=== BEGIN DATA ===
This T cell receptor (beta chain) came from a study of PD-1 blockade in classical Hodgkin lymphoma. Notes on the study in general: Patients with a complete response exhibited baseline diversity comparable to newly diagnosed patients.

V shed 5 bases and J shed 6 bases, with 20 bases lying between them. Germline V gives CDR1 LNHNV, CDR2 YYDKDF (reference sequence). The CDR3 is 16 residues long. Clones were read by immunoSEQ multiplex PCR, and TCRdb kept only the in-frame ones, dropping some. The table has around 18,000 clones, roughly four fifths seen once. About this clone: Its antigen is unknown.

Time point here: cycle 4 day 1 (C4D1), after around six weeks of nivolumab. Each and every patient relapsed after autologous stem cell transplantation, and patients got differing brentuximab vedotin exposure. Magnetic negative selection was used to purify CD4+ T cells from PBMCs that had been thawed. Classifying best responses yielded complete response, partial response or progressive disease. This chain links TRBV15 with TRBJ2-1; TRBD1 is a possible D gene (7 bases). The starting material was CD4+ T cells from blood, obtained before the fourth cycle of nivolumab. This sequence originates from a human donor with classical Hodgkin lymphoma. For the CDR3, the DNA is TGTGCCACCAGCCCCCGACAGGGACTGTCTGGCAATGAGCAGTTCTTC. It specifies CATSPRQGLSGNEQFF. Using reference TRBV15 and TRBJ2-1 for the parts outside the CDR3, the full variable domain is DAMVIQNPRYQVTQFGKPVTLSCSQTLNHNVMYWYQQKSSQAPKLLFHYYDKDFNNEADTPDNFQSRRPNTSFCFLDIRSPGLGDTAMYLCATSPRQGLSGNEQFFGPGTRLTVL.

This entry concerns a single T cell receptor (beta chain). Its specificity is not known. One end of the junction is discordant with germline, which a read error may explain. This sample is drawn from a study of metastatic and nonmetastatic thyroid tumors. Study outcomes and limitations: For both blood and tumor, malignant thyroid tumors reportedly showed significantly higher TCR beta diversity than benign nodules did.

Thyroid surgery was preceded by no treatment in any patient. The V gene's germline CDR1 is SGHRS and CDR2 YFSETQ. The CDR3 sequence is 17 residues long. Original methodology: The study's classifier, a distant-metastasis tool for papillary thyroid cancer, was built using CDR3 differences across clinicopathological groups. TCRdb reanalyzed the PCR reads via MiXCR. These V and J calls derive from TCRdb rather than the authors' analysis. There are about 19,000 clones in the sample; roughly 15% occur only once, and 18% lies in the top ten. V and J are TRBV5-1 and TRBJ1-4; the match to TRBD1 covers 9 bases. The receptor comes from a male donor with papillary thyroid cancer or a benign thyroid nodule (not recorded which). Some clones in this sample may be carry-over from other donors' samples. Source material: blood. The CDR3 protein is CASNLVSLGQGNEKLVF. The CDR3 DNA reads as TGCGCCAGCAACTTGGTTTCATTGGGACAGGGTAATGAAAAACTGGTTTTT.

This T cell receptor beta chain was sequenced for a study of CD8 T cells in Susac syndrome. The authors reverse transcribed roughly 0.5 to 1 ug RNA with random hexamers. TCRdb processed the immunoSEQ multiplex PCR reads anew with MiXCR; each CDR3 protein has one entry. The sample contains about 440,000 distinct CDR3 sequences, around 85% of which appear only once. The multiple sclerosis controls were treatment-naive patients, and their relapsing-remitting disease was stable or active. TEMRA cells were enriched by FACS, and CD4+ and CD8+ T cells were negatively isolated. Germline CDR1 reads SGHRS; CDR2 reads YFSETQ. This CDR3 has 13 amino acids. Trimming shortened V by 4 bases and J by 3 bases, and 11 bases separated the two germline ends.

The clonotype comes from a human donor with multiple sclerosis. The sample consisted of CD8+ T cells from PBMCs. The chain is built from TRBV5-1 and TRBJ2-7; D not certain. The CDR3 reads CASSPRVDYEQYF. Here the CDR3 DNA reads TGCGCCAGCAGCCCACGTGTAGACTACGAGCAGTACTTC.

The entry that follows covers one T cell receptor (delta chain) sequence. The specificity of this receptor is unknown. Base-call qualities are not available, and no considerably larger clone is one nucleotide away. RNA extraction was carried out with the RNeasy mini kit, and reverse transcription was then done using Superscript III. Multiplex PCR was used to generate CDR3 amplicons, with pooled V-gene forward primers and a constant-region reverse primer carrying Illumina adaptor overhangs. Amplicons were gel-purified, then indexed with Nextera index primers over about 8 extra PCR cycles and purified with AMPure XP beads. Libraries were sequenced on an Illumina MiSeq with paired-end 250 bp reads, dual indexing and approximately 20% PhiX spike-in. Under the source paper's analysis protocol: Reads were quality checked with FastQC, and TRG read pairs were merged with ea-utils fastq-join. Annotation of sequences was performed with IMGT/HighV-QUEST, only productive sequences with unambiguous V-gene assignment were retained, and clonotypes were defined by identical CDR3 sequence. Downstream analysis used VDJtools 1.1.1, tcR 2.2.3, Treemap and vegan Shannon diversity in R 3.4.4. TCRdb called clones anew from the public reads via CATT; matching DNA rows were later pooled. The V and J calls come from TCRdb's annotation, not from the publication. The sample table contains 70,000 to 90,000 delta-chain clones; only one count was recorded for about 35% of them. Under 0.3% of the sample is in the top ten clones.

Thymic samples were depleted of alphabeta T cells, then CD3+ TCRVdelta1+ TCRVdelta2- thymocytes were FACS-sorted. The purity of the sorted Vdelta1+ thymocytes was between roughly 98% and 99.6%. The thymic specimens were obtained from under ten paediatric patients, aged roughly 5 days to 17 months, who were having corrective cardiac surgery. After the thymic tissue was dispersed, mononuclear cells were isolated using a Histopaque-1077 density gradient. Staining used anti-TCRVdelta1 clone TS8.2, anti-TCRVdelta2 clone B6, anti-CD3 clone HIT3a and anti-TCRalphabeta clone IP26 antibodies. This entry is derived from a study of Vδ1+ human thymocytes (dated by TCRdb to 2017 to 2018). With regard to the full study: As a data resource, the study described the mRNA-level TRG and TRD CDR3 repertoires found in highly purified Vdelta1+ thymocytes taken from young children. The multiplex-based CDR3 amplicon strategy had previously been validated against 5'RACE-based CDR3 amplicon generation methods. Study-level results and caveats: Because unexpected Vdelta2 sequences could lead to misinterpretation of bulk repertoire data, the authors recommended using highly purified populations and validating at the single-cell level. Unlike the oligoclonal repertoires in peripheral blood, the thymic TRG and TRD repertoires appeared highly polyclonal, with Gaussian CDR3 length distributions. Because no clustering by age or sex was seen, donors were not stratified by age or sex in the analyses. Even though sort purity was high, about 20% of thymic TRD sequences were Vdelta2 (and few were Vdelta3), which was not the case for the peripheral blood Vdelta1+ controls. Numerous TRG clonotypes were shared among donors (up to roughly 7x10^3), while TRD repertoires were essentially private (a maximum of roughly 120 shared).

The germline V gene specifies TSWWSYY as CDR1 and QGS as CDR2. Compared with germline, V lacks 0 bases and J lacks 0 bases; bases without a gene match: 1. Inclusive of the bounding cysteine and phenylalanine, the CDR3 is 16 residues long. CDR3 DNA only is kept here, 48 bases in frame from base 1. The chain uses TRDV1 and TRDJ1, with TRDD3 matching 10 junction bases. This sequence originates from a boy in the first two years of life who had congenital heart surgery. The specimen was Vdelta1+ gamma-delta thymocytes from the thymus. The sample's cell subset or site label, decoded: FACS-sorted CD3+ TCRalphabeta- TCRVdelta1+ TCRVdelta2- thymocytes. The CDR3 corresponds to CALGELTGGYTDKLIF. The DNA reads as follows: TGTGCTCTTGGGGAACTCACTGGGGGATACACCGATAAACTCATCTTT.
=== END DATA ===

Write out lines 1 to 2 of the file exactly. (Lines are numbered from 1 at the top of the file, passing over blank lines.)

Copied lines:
This T cell receptor (beta chain) came from a study of PD-1 blockade in classical Hodgkin lymphoma. Notes on the study in general: Patients with a complete response exhibited baseline diversity comparable to newly diagnosed patients.

V shed 5 bases and J shed 6 bases, with 20 bases lying between them. Germline V gives CDR1 LNHNV, CDR2 YYDKDF (reference sequence). The CDR3 is 16 residues long. Clones were read by immunoSEQ multiplex PCR, and TCRdb kept only the in-frame ones, dropping some. The table has around 18,000 clones, roughly four fifths seen once. About this clone: Its antigen is unknown.